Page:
The Justice Department announced today the unsealing of an indictment charging 10 individuals in connection with a vending machine “business opportunity” that defrauded thousands of victims across the country.
The indictment alleges that managers, sales representatives and operators of “locating companies” associated with Multivend LLC, d/b/a Vendstar, made material misrepresentations about the profits customers would make from and the locations customers would receive for bulk candy vending machines. The indictment also alleges that, during these telemarketing calls, Vendstar’s sales representatives falsely claimed to operate their own profitable vending machine businesses.
According to the indictment, Vendstar advertised nationwide in newspapers and on the Internet. Vendstar sales representatives promised to provide consumers with everything they needed to operate a successful business, including vending machines, an initial supply of candy, assistance in finding locations for the vending machines, training and ongoing customer assistance. The locating companies who worked with Vendstar to close deals had no special skills, tools or expertise in finding locations and generally placed consumers’ machines wherever they could as quickly as they could, often in businesses that had not consented to housing the machines and that soon demanded that the machines be removed. The vending machines generated little business and Vendstar’s customers lost nearly all if not all of their investments. The typical customer paid about $10,000 for the business opportunity.
“Business opportunity fraud is a serious crime that insidiously targets Americans in search of a better future for their families. We will continue to work with the Postal Inspection Service and use our law enforcement resources to investigate and uncover business opportunity fraud,” said Stuart F. Delery, Acting Assistant Attorney General for the Civil Division, which includes the Consumer Protection Branch that handles criminal cases.
Tony Gomez, Acting Inspector in Charge, U.S. Postal Inspection Service - Miami Division, stated: “The U.S. Postal Inspection Service will continue to work with our partners in law enforcement to ensure that the U.S. Postal Service isn’t used as a conduit to defrauding the American consumer. The protection of our citizens is at the cornerstone of our mission.”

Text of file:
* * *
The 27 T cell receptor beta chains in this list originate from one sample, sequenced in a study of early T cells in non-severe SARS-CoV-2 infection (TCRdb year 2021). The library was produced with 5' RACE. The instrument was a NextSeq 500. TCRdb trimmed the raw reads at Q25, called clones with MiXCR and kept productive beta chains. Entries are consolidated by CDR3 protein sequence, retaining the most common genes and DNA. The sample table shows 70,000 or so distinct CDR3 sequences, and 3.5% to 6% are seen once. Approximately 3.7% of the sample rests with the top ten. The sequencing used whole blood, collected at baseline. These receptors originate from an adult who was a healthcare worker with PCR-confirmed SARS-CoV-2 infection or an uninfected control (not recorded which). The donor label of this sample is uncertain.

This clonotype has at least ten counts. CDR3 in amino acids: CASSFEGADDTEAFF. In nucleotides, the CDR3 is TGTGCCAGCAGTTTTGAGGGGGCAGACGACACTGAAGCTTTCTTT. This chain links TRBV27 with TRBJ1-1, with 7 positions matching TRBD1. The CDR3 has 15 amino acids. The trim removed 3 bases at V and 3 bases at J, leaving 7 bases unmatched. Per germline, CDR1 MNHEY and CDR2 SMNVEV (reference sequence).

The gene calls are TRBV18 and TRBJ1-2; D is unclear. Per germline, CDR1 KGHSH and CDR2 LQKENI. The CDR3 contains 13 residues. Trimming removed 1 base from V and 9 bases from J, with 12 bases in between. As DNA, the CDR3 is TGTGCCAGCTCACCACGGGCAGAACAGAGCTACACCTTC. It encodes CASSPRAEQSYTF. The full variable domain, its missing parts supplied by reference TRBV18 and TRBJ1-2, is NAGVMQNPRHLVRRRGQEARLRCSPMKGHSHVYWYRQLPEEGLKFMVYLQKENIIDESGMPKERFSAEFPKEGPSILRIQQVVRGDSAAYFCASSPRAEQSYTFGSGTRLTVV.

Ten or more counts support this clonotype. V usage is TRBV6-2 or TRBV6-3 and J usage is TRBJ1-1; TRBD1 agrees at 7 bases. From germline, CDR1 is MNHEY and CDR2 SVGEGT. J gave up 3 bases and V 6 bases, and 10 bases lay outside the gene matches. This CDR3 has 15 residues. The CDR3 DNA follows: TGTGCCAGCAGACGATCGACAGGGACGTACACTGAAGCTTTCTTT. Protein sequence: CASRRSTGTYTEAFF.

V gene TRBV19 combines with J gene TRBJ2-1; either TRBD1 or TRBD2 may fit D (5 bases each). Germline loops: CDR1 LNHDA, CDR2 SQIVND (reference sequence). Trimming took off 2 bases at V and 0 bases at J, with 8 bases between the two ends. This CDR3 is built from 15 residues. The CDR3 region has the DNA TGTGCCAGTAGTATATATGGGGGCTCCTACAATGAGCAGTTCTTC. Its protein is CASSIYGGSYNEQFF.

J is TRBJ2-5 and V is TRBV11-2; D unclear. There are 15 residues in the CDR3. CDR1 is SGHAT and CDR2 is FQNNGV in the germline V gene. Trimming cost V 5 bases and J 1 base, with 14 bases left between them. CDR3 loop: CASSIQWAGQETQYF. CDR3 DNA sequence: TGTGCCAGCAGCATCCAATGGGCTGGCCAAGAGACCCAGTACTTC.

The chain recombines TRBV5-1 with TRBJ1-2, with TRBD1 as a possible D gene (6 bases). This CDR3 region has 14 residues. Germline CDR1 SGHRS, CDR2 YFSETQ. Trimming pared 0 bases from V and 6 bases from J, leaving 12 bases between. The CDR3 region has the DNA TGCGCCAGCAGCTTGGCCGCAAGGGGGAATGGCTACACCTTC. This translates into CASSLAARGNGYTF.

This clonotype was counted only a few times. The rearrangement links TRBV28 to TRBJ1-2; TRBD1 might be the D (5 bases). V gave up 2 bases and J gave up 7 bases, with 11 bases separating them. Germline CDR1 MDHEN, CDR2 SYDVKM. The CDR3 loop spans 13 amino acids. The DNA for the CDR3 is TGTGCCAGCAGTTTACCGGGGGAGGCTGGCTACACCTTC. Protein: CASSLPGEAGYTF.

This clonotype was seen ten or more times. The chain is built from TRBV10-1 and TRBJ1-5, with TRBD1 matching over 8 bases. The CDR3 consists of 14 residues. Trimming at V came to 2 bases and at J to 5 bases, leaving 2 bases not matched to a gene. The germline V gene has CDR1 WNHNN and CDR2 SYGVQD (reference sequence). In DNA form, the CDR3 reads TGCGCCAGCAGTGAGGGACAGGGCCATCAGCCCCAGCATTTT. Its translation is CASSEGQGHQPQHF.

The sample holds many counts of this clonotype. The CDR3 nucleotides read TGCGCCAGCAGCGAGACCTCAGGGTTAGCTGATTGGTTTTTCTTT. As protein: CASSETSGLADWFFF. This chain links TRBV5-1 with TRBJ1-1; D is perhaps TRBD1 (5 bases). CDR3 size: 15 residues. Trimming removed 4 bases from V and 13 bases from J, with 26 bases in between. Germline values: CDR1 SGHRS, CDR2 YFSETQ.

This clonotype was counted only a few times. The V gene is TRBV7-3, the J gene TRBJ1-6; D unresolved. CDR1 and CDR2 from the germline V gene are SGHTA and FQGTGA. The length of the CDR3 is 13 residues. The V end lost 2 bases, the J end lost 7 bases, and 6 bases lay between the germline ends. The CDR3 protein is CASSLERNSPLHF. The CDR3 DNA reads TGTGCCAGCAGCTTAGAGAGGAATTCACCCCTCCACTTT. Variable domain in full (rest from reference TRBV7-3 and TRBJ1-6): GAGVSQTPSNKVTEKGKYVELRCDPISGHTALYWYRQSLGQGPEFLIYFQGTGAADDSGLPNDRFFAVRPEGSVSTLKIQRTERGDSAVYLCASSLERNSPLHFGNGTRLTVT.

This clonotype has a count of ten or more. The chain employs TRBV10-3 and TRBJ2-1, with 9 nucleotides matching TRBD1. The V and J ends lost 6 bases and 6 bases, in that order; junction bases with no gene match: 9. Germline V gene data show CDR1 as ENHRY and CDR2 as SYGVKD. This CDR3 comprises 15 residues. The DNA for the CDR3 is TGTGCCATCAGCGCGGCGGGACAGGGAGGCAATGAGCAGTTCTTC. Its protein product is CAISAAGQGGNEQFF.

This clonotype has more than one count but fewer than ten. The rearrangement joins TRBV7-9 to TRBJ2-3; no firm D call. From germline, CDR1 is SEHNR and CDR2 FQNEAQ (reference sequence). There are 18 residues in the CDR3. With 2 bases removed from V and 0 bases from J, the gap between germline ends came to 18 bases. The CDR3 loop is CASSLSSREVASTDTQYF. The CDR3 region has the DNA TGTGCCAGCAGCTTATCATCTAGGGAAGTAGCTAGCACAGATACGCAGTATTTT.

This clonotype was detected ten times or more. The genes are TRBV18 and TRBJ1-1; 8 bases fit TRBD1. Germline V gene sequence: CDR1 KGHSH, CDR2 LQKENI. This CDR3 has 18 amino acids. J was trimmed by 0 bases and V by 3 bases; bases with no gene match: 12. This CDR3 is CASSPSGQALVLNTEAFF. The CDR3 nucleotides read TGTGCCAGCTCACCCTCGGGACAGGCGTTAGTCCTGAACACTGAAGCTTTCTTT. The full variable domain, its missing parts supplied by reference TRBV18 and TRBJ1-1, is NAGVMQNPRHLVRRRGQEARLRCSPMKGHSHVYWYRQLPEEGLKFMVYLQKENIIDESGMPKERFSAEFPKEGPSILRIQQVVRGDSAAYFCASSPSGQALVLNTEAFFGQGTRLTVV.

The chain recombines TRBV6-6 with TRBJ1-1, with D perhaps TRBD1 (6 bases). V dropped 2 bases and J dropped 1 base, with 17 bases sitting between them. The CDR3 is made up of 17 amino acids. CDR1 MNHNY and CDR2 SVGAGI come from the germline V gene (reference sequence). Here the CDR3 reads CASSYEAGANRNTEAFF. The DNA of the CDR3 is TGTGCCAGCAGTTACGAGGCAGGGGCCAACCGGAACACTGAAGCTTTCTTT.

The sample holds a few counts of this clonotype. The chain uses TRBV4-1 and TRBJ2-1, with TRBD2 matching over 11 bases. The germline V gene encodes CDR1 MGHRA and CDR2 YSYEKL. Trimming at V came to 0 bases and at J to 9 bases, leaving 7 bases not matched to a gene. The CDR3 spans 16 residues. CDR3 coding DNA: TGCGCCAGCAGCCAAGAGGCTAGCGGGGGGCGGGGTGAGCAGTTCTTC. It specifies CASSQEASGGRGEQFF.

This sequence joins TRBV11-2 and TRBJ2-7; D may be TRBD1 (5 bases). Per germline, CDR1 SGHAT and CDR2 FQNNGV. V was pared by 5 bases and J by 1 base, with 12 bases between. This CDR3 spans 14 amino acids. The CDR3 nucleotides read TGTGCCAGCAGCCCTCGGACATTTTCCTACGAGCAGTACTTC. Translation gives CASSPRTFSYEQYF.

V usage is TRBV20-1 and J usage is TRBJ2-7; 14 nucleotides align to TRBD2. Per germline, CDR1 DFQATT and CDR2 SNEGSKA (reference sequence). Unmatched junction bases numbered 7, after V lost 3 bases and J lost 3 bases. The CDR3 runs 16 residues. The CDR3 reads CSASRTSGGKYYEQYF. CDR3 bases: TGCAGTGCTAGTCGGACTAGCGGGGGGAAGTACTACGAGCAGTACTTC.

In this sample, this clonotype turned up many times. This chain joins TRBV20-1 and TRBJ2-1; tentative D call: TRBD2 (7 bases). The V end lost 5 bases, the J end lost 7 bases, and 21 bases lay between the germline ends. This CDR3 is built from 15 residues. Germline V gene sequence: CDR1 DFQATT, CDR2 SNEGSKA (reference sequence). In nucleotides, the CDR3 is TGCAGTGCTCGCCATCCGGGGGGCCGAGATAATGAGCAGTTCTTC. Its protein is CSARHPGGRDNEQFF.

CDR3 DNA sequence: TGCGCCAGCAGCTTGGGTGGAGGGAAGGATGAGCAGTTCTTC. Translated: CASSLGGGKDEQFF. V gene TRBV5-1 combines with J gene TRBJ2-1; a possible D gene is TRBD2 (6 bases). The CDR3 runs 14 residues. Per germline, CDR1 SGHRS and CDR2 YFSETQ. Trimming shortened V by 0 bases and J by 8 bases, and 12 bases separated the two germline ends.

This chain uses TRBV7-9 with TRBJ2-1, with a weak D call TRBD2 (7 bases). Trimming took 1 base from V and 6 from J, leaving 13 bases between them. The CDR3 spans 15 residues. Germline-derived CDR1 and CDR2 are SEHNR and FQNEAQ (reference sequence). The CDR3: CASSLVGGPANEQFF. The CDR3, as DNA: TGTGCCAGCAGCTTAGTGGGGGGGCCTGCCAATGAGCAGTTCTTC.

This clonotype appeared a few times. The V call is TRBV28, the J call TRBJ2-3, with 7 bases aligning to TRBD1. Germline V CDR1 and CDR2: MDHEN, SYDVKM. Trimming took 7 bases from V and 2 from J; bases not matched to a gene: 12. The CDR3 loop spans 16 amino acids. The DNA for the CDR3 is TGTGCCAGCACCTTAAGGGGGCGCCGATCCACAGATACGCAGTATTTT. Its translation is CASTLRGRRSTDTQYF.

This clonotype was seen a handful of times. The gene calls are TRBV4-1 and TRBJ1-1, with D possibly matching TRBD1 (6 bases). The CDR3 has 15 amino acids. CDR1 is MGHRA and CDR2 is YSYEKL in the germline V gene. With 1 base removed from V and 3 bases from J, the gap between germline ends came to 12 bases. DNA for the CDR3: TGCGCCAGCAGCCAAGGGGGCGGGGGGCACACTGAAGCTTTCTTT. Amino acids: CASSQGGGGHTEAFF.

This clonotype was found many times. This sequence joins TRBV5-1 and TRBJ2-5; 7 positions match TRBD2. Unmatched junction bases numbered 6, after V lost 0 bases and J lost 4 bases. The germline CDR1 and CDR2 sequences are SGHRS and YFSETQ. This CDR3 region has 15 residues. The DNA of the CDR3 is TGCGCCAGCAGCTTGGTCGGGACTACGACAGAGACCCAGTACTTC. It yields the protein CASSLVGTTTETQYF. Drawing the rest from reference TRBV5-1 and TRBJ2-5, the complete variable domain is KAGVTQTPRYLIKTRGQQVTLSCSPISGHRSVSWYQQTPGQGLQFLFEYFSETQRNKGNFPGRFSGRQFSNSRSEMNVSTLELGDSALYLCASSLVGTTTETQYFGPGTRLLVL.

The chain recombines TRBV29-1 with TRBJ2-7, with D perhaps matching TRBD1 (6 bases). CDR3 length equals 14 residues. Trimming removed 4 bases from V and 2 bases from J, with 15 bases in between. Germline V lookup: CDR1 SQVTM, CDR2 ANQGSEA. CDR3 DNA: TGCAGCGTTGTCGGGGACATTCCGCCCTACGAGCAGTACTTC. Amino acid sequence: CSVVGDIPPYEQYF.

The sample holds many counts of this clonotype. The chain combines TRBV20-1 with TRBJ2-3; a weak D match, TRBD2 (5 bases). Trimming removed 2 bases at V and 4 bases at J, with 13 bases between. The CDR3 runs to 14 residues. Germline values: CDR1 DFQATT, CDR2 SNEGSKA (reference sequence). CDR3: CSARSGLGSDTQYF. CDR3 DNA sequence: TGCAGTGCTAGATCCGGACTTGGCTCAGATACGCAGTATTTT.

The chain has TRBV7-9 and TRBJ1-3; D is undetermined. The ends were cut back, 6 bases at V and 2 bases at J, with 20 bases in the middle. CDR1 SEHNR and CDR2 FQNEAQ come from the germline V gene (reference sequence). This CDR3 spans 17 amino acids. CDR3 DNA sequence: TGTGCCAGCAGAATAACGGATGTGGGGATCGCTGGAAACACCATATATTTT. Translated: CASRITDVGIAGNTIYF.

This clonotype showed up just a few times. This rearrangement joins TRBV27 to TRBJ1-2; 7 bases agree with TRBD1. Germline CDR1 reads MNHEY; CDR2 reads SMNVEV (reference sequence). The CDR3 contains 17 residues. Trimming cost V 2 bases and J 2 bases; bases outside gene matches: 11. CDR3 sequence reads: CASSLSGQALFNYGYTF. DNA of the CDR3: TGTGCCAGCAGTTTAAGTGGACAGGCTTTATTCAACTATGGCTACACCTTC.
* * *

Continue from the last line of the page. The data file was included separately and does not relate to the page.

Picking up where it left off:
“Business opportunity schemes, like this candy vending machine venture, take advantage of individuals through misrepresentations and outright fraud,” said Wifredo A. Ferrer, U.S. Attorney for the Southern District of Florida. “Instead of becoming successful entrepreneurs, the individual investors become victims of fraud, often losing their life’s savings. In this way, business opportunity schemes tarnish the American Dream of success through hard work. We will help protect the investing public by prosecuting these cases aggressively.”
Vendstar was incorporated in Indiana and operated until July 2010 from Deer Park, N.Y., according to the indictment. The indictment was returned by a federal grand jury in Miami. The charges are part of a continuing crackdown by federal authorities on business opportunity fraud that during the last several years has resulted in more than 100 convictions in the Southern District of Florida alone.
Named as defendants in the indictment were:
Edward Morris “Ned” Weaver, 39, of Perrysburg, Ohio, the president and chief executive officer of Vendstar.
Lawrence A. Kaplan, 54, of Brooklyn, N.Y., the technical support manager for Vendstar.
Scott M. Doumas, 40, of East Setauket, N.Y., a salesman and sales manager at Vendstar.
Mark Benowitz, 65, of Holtsville, N.Y., a salesman at Vendstar.
Richard R. Goldberg, 40, of Bay Shore, N.Y. a salesman at Vendstar.
Richard Linick, 70, of Coram, N.Y., a salesman at Vendstar.
Paul E. Raia, 61, of Brookhaven, N.Y., a salesman at Vendstar.
Howard S. Strauss, 63, of Jericho, N.Y., a salesman at Vendstar.
Wallace W. DiRenzo, 67, of Cleveland, Ohio, who operated Nationwide Locating Company, which was based in North Palm Beach, Fla.
James P. Ellis, 42, of Northport, Ala., who operated Vending Dreams, Priority Placements, Clear Vision Marketing, Map Marketing and Secure Placement.
Each of the defendants is charged with conspiracy to commit mail and wire fraud, and an enhanced penalty for telemarketing , which together provide for a maximum sentence of 10 years in prison. Weaver, Kaplan, Benowitz, Goldberg, Linick, Raia, Strauss and DiRenzo also are charged with mail fraud, and/or wire fraud, each of which carry a maximum of 20 years in prison.
The indictment contains only accusations against the defendants and is not evidence of guilt. The defendants should be presumed innocent unless and until proven guilty.
Acting Assistant Attorney General Delery commended the investigative efforts of the United States Postal Inspection Service. The case is being prosecuted by Patrick Jasperse and Adrienne Fowler, Trial Attorneys, U.S. Department of Justice, Consumer Protection Branch.